If you take stock in the latest research (2018), cannabis is not good for heart health. If you look at previous studies, it reduces blood pressure and clears dangerous plaques from arteries. Which is the truth?
A 2018 report from the American Heart Association indicates that cardiovascular disease (CVD) remains the leading cause of death in the US, with more than 800,000 deaths annually. In 2013-2014, the annual direct and indirect cost of CVD and stroke was an estimated $329.7 billion. It comes as no surprise that investigating the effects of cannabis on heart health is top priority. The answer is even more critical, particularly for young people and those who already have cardiovascular issues.
The latest study published in the Journal of the American College of Cardiology (JACC) concluded that the use of cannabis was associated with significantly higher cardiovascular mortality. The results were based on analyzing records of 2,097 patients (age 50 or below) diagnosed with a type 1 myocardial infarction (MI) at two academic hospitals from 2000 to 2016.
The results are also in line with previous findings that indicate cannabis as a possible risk factor for CVD in young adults. A detailed study published in the Journal of Thoracic Diseaseconcluded that acute cannabis consumption increases systolic blood pressure (SBP), the risk of MI, and arrhythmia (irregular heart beat) and ischemic stroke (reduced blood flow to the brain), especially in healthy young patients. Smoking cannabis compounded these effects, especially during the first few hours of consumption. Heavy use of tobacco and alcohol further exacerbated the problem.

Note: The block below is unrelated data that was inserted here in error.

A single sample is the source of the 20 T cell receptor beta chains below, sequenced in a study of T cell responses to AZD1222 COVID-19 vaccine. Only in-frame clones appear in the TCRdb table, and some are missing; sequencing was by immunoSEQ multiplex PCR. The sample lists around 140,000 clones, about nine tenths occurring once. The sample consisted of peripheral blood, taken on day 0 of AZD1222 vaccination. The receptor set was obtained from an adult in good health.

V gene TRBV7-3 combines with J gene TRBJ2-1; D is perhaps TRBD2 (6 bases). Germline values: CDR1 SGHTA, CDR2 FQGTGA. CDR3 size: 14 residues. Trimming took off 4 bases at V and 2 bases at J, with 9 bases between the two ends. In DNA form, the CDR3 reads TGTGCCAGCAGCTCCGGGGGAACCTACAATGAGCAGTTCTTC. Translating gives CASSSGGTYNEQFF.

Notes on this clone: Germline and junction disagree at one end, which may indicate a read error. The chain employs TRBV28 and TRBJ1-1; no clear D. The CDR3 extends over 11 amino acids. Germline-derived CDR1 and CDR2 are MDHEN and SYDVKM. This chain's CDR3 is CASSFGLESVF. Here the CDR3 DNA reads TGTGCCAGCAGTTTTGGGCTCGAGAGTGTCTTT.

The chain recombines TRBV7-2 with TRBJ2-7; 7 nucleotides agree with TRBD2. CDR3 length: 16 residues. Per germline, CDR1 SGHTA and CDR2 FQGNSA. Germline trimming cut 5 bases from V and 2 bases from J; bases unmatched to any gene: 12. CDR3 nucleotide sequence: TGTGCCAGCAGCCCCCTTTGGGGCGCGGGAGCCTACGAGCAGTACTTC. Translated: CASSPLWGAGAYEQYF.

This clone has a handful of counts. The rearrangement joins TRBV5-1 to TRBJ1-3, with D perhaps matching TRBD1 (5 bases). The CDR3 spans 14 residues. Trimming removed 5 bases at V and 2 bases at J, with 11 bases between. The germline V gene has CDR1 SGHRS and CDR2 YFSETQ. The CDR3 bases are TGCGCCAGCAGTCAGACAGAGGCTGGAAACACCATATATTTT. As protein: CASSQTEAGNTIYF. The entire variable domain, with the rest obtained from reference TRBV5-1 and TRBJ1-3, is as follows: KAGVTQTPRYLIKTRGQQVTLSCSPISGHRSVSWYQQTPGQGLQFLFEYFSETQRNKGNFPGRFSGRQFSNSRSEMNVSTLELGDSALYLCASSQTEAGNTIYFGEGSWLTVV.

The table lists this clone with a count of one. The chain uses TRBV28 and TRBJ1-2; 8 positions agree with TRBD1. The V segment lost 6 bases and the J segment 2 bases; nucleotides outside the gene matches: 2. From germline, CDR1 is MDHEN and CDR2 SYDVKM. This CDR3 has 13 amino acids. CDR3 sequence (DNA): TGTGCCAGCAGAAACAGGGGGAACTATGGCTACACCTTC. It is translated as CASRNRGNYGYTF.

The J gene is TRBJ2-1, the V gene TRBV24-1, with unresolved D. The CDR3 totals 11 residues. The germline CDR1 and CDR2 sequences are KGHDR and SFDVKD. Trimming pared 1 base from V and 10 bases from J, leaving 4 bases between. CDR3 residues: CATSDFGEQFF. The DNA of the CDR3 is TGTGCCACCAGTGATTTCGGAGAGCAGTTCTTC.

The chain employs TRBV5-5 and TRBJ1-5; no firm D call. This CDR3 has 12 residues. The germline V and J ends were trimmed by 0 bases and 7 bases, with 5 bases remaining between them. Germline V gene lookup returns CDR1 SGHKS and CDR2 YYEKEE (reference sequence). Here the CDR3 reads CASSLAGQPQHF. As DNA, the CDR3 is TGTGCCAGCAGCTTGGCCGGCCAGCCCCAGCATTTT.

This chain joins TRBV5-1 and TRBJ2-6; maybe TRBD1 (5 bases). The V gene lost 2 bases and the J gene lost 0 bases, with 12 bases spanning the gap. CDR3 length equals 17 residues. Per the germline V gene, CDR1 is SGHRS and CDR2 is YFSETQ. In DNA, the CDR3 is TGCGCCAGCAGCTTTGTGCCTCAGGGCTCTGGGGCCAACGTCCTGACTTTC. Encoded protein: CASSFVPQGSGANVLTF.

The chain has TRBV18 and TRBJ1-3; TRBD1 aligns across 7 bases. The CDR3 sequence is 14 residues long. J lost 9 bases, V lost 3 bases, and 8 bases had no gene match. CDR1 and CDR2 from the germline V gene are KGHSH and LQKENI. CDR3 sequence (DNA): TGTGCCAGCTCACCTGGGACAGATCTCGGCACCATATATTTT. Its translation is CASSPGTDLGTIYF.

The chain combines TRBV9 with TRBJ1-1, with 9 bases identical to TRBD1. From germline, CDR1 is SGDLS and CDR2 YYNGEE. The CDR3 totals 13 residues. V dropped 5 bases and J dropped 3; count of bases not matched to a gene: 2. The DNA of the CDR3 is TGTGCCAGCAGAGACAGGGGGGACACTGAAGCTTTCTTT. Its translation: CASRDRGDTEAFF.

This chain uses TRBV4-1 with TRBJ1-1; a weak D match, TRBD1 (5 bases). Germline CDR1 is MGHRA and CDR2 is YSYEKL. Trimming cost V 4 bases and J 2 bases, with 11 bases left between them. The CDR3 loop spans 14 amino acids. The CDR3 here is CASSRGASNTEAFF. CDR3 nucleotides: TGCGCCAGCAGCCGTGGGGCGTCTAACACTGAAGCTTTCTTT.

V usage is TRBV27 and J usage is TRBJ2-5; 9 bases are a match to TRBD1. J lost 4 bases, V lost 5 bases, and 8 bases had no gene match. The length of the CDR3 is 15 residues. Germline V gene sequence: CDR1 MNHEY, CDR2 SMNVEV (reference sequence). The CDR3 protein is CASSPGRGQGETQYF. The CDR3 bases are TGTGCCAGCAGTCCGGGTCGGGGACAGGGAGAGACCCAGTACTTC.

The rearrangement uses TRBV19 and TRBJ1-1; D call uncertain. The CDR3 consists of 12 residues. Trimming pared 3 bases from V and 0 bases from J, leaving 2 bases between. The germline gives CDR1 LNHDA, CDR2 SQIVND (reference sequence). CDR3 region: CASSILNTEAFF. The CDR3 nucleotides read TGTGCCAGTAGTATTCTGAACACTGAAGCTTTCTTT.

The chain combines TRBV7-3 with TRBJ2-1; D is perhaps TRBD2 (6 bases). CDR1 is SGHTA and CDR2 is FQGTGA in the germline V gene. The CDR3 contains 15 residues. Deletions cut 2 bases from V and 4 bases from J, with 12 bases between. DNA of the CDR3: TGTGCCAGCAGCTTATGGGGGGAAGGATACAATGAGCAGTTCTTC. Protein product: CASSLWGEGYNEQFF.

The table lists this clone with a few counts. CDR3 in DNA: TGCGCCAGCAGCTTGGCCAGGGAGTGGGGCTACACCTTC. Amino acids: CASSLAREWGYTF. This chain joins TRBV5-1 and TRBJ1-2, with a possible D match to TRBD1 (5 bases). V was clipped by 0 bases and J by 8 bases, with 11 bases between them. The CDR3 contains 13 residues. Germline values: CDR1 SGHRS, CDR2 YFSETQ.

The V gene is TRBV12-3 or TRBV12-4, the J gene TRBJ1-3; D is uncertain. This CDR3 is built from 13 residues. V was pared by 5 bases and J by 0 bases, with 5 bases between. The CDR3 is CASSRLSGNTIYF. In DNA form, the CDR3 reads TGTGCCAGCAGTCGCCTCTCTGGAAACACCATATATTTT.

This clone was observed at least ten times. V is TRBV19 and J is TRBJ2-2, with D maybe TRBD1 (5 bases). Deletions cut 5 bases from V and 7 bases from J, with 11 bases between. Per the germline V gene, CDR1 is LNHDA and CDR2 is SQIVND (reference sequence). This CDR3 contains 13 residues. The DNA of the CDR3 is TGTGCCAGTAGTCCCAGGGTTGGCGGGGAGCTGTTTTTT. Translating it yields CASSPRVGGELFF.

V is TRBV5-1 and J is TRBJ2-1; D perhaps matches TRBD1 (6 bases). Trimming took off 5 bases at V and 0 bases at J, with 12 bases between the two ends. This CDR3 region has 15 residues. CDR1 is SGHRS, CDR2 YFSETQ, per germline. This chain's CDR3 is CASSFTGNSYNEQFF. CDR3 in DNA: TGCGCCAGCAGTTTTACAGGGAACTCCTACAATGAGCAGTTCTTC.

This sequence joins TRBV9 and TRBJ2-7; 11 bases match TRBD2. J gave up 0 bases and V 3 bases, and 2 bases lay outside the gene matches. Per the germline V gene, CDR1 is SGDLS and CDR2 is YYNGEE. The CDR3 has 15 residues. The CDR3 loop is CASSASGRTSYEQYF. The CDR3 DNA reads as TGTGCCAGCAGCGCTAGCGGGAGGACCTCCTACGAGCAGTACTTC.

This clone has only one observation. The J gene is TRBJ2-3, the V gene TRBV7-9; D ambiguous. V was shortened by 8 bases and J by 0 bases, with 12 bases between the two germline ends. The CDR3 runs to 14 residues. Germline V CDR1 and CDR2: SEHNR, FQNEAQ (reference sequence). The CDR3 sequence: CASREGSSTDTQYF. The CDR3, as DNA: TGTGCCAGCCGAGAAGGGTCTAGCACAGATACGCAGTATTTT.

A study published in the European Journal of Preventive Cardiology established a direct correlation between the increased duration of cannabis use and the increase risk of death due to hypertension. This is in stark contrast to other studies that show CBD significantly reducing blood pressure and even more that found CBD had the ability to clear plaques from arteries.
Also contrastingly, a promising therapeutic target in the management of several disease conditions, the endocannabinoid system (ECS) is showing great potential in encouraging the heart to work harder to pump blood.
In 2015, Alexander Stokes, Assistant Research Professor in the Department of Cell and Molecular Biology at the John A. Burns School of Medicine, obtained a U.S. patent for his novel therapy in 2015. He claimed that plant-based cannabinoids activated the cannabinoid receptor TRPV1 therapeutically to treat heart disease. Makai Biotechnology, LLC, a Hawaii-based cardiovascular therapy company founded by Stokes sold the license for his therapy to pharmaceutical development company GrowBlox Life Sciences, LLC soon after.
Though the impact of cannabis on cardiovascular health might be confusing considering these mixed findings, more research is needed as all the above studies above neither took the subjects’ age, medical and mental health status, alcohol and opioid use into account nor did these consider the mode of cannabis use (smoking vs non-smokables such as edibles, oils, topicals and vaporizers).